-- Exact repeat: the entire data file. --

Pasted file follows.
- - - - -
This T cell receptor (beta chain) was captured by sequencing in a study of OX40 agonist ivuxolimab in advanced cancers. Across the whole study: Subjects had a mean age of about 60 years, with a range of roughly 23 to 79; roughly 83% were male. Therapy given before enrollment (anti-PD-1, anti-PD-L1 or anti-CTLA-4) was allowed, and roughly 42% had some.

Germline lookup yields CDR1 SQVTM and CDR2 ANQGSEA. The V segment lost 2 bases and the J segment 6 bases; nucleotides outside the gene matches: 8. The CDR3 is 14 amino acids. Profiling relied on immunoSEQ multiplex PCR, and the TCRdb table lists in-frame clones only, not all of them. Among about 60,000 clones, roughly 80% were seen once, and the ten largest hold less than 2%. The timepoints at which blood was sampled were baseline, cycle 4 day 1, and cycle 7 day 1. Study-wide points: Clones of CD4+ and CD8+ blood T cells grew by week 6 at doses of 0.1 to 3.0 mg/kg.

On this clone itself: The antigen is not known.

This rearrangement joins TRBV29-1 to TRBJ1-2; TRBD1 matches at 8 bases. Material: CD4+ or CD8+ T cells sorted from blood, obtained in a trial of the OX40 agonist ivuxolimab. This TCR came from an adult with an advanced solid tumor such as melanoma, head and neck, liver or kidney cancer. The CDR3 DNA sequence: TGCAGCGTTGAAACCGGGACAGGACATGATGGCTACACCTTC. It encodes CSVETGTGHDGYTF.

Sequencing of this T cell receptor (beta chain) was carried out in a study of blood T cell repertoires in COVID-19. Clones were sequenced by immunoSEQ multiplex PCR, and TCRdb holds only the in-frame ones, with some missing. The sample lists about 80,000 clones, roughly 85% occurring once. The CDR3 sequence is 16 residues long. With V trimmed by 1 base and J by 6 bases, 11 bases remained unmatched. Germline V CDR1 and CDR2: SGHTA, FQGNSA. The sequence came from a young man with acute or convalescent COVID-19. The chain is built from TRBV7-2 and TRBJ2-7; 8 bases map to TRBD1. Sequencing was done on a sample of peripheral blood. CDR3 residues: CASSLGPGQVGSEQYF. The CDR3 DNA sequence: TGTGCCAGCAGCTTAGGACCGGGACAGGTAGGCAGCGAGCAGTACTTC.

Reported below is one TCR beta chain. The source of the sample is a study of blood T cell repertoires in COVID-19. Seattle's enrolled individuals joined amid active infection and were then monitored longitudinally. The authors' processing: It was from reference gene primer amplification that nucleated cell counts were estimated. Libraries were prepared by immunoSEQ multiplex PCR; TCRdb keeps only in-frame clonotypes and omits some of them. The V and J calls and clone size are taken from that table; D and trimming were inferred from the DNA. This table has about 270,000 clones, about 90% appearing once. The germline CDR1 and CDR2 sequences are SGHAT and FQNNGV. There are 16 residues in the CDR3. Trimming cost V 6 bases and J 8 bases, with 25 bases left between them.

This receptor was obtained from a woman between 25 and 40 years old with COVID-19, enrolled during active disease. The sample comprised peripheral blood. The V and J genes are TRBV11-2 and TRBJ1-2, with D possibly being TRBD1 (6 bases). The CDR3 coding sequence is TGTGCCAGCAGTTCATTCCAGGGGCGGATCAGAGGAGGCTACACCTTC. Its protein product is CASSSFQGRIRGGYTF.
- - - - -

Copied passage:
This T cell receptor (beta chain) was captured by sequencing in a study of OX40 agonist ivuxolimab in advanced cancers. Across the whole study: Subjects had a mean age of about 60 years, with a range of roughly 23 to 79; roughly 83% were male. Therapy given before enrollment (anti-PD-1, anti-PD-L1 or anti-CTLA-4) was allowed, and roughly 42% had some.

Germline lookup yields CDR1 SQVTM and CDR2 ANQGSEA. The V segment lost 2 bases and the J segment 6 bases; nucleotides outside the gene matches: 8. The CDR3 is 14 amino acids. Profiling relied on immunoSEQ multiplex PCR, and the TCRdb table lists in-frame clones only, not all of them. Among about 60,000 clones, roughly 80% were seen once, and the ten largest hold less than 2%. The timepoints at which blood was sampled were baseline, cycle 4 day 1, and cycle 7 day 1. Study-wide points: Clones of CD4+ and CD8+ blood T cells grew by week 6 at doses of 0.1 to 3.0 mg/kg.

On this clone itself: The antigen is not known.

This rearrangement joins TRBV29-1 to TRBJ1-2; TRBD1 matches at 8 bases. Material: CD4+ or CD8+ T cells sorted from blood, obtained in a trial of the OX40 agonist ivuxolimab. This TCR came from an adult with an advanced solid tumor such as melanoma, head and neck, liver or kidney cancer. The CDR3 DNA sequence: TGCAGCGTTGAAACCGGGACAGGACATGATGGCTACACCTTC. It encodes CSVETGTGHDGYTF.

Sequencing of this T cell receptor (beta chain) was carried out in a study of blood T cell repertoires in COVID-19. Clones were sequenced by immunoSEQ multiplex PCR, and TCRdb holds only the in-frame ones, with some missing. The sample lists about 80,000 clones, roughly 85% occurring once. The CDR3 sequence is 16 residues long. With V trimmed by 1 base and J by 6 bases, 11 bases remained unmatched. Germline V CDR1 and CDR2: SGHTA, FQGNSA. The sequence came from a young man with acute or convalescent COVID-19. The chain is built from TRBV7-2 and TRBJ2-7; 8 bases map to TRBD1. Sequencing was done on a sample of peripheral blood. CDR3 residues: CASSLGPGQVGSEQYF. The CDR3 DNA sequence: TGTGCCAGCAGCTTAGGACCGGGACAGGTAGGCAGCGAGCAGTACTTC.

Reported below is one TCR beta chain. The source of the sample is a study of blood T cell repertoires in COVID-19. Seattle's enrolled individuals joined amid active infection and were then monitored longitudinally. The authors' processing: It was from reference gene primer amplification that nucleated cell counts were estimated. Libraries were prepared by immunoSEQ multiplex PCR; TCRdb keeps only in-frame clonotypes and omits some of them. The V and J calls and clone size are taken from that table; D and trimming were inferred from the DNA. This table has about 270,000 clones, about 90% appearing once. The germline CDR1 and CDR2 sequences are SGHAT and FQNNGV. There are 16 residues in the CDR3. Trimming cost V 6 bases and J 8 bases, with 25 bases left between them.

This receptor was obtained from a woman between 25 and 40 years old with COVID-19, enrolled during active disease. The sample comprised peripheral blood. The V and J genes are TRBV11-2 and TRBJ1-2, with D possibly being TRBD1 (6 bases). The CDR3 coding sequence is TGTGCCAGCAGTTCATTCCAGGGGCGGATCAGAGGAGGCTACACCTTC. Its protein product is CASSSFQGRIRGGYTF.